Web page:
Common Problems

Chalazion

s-patient2.jpgA chalazion is a lump that appears in the eyelid as a result of inflammation in an oil-producing sweat gland inside the skin. When this gland becomes blocked, it can rupture, which often leads to inflammation. A chalazion may cause swelling, occasional pain and redness. It can cause the eyelid to swell and can sometimes grow as large as an eighth of an inch.

Use warm compresses 10-15 minutes, 2-4 times a day to help reduce swelling. If after 3-4 days the swelling hasn’t subsided, contact our office. You should also contact us if you experience any of the following symptoms:

  • Headache
  • Fever
  • Blurred or decreased vision
  • Drainage
  • Extensive swelling and/or redness
  • If both eyes and/or eyelids are swollen

Stye

A stye is a tender, red bump on the eyelid caused by an acute infection or inflammation of the oil glands in the eyelid. If the gland is blocked, the oil produced by the gland will become congested and cause the oil to protrude through the wall of the gland forming a lump. A stye can grow on the upper and/or lower eyelid and cause tenderness and burning.

Most sties will go away on their own within a week. You can apply warm compresses 4-6 times a day, 15 minutes at a time to help the drainage. It is important to stop using eye makeup and lotions while the stye is present. Also, do not wear contact lenses because the stye could cause an infection that could spread to your cornea. You should seek treatment from your ophthalmologist if you experience any of the following symptoms:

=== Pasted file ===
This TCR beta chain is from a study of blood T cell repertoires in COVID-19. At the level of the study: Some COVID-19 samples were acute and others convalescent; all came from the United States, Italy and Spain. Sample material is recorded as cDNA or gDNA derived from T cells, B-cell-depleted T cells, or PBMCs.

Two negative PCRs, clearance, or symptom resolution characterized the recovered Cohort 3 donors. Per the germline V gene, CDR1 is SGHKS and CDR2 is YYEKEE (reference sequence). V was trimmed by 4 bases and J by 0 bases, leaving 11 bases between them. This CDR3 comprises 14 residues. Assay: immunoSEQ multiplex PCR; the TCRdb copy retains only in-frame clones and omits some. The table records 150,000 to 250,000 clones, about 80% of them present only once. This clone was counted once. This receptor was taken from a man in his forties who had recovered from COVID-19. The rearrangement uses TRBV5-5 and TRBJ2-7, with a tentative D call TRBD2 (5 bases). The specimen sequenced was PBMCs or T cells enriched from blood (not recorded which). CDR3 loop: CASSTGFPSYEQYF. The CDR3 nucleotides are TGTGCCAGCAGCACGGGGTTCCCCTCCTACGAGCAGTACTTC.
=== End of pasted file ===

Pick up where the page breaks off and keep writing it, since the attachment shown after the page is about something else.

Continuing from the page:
• Eyelid is swollen shut
  • Blurred or decreased vision
  • Swelling that lasts longer than three weeks
  • Eyelashes fall out
  • Sties on the bottom eyelid close to the nose
  • Fever
  • Excessive tearing
  • Stye is bleeding

Eye Allergies

Allergies
If you suffer from seasonal eye allergies, consult our office. Many different types of medical treatments for eye allergies are available by prescription. Be sure to see one of our doctors for prescription information if you experience unusual eye pain, tearing, itching or swelling.

Eye Drops and Allergies
Our doctors may prescribe eye drops to treat certain eye conditions, infections or diseases. Before you use any eye drops, be sure to tell our ophthalmologist/optometrist about any other prescription or non-prescription medications that you are taking or any allergies that you have.

Applying Eye Medication
Always wash your hands before applying eye medication. Open the bottle or tube being careful that its tip does not touch anything. Pull your lower eyelid down with the tip of your finger and look up or into a mirror. Squeeze one drop or a quarter-inch ribbon of ointment into the bottom lid, trying not to touch your eyelid with the tip of the bottle or tube. Close your eye gently to allow the medication to absorb.